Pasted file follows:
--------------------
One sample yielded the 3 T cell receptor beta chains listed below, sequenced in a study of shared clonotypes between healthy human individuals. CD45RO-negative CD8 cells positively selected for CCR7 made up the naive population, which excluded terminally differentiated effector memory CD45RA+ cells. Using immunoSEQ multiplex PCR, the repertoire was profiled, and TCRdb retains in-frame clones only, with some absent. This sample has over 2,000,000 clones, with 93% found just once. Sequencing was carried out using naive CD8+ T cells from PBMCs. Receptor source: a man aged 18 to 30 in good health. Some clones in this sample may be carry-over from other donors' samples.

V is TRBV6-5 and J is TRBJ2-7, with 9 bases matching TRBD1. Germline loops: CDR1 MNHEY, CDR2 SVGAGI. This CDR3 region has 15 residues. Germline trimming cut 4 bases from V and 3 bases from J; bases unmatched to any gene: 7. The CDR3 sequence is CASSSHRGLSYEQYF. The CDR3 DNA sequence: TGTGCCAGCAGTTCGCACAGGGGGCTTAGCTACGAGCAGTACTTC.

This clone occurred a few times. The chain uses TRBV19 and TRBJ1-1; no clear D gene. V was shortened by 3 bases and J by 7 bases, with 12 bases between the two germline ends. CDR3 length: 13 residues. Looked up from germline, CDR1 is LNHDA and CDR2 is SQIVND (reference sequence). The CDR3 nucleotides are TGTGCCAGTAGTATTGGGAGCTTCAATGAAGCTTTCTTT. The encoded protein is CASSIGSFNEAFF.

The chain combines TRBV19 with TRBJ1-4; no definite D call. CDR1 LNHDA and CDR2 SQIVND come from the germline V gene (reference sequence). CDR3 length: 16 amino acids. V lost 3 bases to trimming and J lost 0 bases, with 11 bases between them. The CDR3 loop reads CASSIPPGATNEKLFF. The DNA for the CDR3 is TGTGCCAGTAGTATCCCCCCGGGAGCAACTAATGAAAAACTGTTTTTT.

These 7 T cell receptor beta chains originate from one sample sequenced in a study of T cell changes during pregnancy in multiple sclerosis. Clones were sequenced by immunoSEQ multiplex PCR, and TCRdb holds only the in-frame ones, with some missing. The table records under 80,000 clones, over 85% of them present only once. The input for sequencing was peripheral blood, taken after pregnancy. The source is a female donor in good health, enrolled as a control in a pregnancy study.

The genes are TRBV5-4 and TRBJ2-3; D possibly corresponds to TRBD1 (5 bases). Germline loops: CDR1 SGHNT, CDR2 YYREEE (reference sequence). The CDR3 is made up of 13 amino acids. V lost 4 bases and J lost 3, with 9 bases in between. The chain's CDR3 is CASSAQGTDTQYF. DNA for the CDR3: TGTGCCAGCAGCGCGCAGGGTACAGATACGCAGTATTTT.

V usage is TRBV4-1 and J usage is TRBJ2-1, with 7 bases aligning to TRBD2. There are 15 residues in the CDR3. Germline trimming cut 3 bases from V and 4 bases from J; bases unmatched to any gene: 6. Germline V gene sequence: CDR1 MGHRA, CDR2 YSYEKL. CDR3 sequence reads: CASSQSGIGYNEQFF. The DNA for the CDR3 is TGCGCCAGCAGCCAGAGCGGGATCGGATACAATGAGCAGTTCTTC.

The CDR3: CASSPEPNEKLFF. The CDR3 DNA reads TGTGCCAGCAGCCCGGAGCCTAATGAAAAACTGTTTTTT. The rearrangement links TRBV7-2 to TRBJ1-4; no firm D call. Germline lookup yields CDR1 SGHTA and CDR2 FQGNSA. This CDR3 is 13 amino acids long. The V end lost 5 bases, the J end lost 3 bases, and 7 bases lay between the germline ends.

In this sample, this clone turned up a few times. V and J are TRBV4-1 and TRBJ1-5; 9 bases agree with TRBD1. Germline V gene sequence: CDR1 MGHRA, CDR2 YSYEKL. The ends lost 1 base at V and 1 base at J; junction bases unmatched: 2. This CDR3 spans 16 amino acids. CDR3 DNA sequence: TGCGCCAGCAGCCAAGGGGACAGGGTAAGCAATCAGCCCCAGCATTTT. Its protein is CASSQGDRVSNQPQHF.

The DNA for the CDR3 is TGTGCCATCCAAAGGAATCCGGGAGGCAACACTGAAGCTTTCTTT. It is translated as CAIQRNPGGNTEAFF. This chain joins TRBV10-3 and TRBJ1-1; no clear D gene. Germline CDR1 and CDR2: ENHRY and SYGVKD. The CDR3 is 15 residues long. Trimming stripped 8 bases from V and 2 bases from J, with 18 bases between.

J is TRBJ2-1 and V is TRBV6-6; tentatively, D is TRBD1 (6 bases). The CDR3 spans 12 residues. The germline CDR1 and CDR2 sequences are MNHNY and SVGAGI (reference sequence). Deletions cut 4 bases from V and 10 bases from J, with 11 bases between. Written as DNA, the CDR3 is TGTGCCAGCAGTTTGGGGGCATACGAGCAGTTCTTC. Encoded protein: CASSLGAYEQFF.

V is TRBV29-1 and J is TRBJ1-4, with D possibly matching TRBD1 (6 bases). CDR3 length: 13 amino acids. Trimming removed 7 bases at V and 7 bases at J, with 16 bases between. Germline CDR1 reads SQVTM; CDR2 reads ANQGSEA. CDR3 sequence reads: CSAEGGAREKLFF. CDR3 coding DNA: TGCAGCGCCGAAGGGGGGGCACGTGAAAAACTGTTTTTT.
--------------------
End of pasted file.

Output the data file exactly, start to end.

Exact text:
One sample yielded the 3 T cell receptor beta chains listed below, sequenced in a study of shared clonotypes between healthy human individuals. CD45RO-negative CD8 cells positively selected for CCR7 made up the naive population, which excluded terminally differentiated effector memory CD45RA+ cells. Using immunoSEQ multiplex PCR, the repertoire was profiled, and TCRdb retains in-frame clones only, with some absent. This sample has over 2,000,000 clones, with 93% found just once. Sequencing was carried out using naive CD8+ T cells from PBMCs. Receptor source: a man aged 18 to 30 in good health. Some clones in this sample may be carry-over from other donors' samples.

V is TRBV6-5 and J is TRBJ2-7, with 9 bases matching TRBD1. Germline loops: CDR1 MNHEY, CDR2 SVGAGI. This CDR3 region has 15 residues. Germline trimming cut 4 bases from V and 3 bases from J; bases unmatched to any gene: 7. The CDR3 sequence is CASSSHRGLSYEQYF. The CDR3 DNA sequence: TGTGCCAGCAGTTCGCACAGGGGGCTTAGCTACGAGCAGTACTTC.

This clone occurred a few times. The chain uses TRBV19 and TRBJ1-1; no clear D gene. V was shortened by 3 bases and J by 7 bases, with 12 bases between the two germline ends. CDR3 length: 13 residues. Looked up from germline, CDR1 is LNHDA and CDR2 is SQIVND (reference sequence). The CDR3 nucleotides are TGTGCCAGTAGTATTGGGAGCTTCAATGAAGCTTTCTTT. The encoded protein is CASSIGSFNEAFF.

The chain combines TRBV19 with TRBJ1-4; no definite D call. CDR1 LNHDA and CDR2 SQIVND come from the germline V gene (reference sequence). CDR3 length: 16 amino acids. V lost 3 bases to trimming and J lost 0 bases, with 11 bases between them. The CDR3 loop reads CASSIPPGATNEKLFF. The DNA for the CDR3 is TGTGCCAGTAGTATCCCCCCGGGAGCAACTAATGAAAAACTGTTTTTT.

These 7 T cell receptor beta chains originate from one sample sequenced in a study of T cell changes during pregnancy in multiple sclerosis. Clones were sequenced by immunoSEQ multiplex PCR, and TCRdb holds only the in-frame ones, with some missing. The table records under 80,000 clones, over 85% of them present only once. The input for sequencing was peripheral blood, taken after pregnancy. The source is a female donor in good health, enrolled as a control in a pregnancy study.

The genes are TRBV5-4 and TRBJ2-3; D possibly corresponds to TRBD1 (5 bases). Germline loops: CDR1 SGHNT, CDR2 YYREEE (reference sequence). The CDR3 is made up of 13 amino acids. V lost 4 bases and J lost 3, with 9 bases in between. The chain's CDR3 is CASSAQGTDTQYF. DNA for the CDR3: TGTGCCAGCAGCGCGCAGGGTACAGATACGCAGTATTTT.

V usage is TRBV4-1 and J usage is TRBJ2-1, with 7 bases aligning to TRBD2. There are 15 residues in the CDR3. Germline trimming cut 3 bases from V and 4 bases from J; bases unmatched to any gene: 6. Germline V gene sequence: CDR1 MGHRA, CDR2 YSYEKL. CDR3 sequence reads: CASSQSGIGYNEQFF. The DNA for the CDR3 is TGCGCCAGCAGCCAGAGCGGGATCGGATACAATGAGCAGTTCTTC.

The CDR3: CASSPEPNEKLFF. The CDR3 DNA reads TGTGCCAGCAGCCCGGAGCCTAATGAAAAACTGTTTTTT. The rearrangement links TRBV7-2 to TRBJ1-4; no firm D call. Germline lookup yields CDR1 SGHTA and CDR2 FQGNSA. This CDR3 is 13 amino acids long. The V end lost 5 bases, the J end lost 3 bases, and 7 bases lay between the germline ends.

In this sample, this clone turned up a few times. V and J are TRBV4-1 and TRBJ1-5; 9 bases agree with TRBD1. Germline V gene sequence: CDR1 MGHRA, CDR2 YSYEKL. The ends lost 1 base at V and 1 base at J; junction bases unmatched: 2. This CDR3 spans 16 amino acids. CDR3 DNA sequence: TGCGCCAGCAGCCAAGGGGACAGGGTAAGCAATCAGCCCCAGCATTTT. Its protein is CASSQGDRVSNQPQHF.

The DNA for the CDR3 is TGTGCCATCCAAAGGAATCCGGGAGGCAACACTGAAGCTTTCTTT. It is translated as CAIQRNPGGNTEAFF. This chain joins TRBV10-3 and TRBJ1-1; no clear D gene. Germline CDR1 and CDR2: ENHRY and SYGVKD. The CDR3 is 15 residues long. Trimming stripped 8 bases from V and 2 bases from J, with 18 bases between.

J is TRBJ2-1 and V is TRBV6-6; tentatively, D is TRBD1 (6 bases). The CDR3 spans 12 residues. The germline CDR1 and CDR2 sequences are MNHNY and SVGAGI (reference sequence). Deletions cut 4 bases from V and 10 bases from J, with 11 bases between. Written as DNA, the CDR3 is TGTGCCAGCAGTTTGGGGGCATACGAGCAGTTCTTC. Encoded protein: CASSLGAYEQFF.

V is TRBV29-1 and J is TRBJ1-4, with D possibly matching TRBD1 (6 bases). CDR3 length: 13 amino acids. Trimming removed 7 bases at V and 7 bases at J, with 16 bases between. Germline CDR1 reads SQVTM; CDR2 reads ANQGSEA. CDR3 sequence reads: CSAEGGAREKLFF. CDR3 coding DNA: TGCAGCGCCGAAGGGGGGGCACGTGAAAAACTGTTTTTT.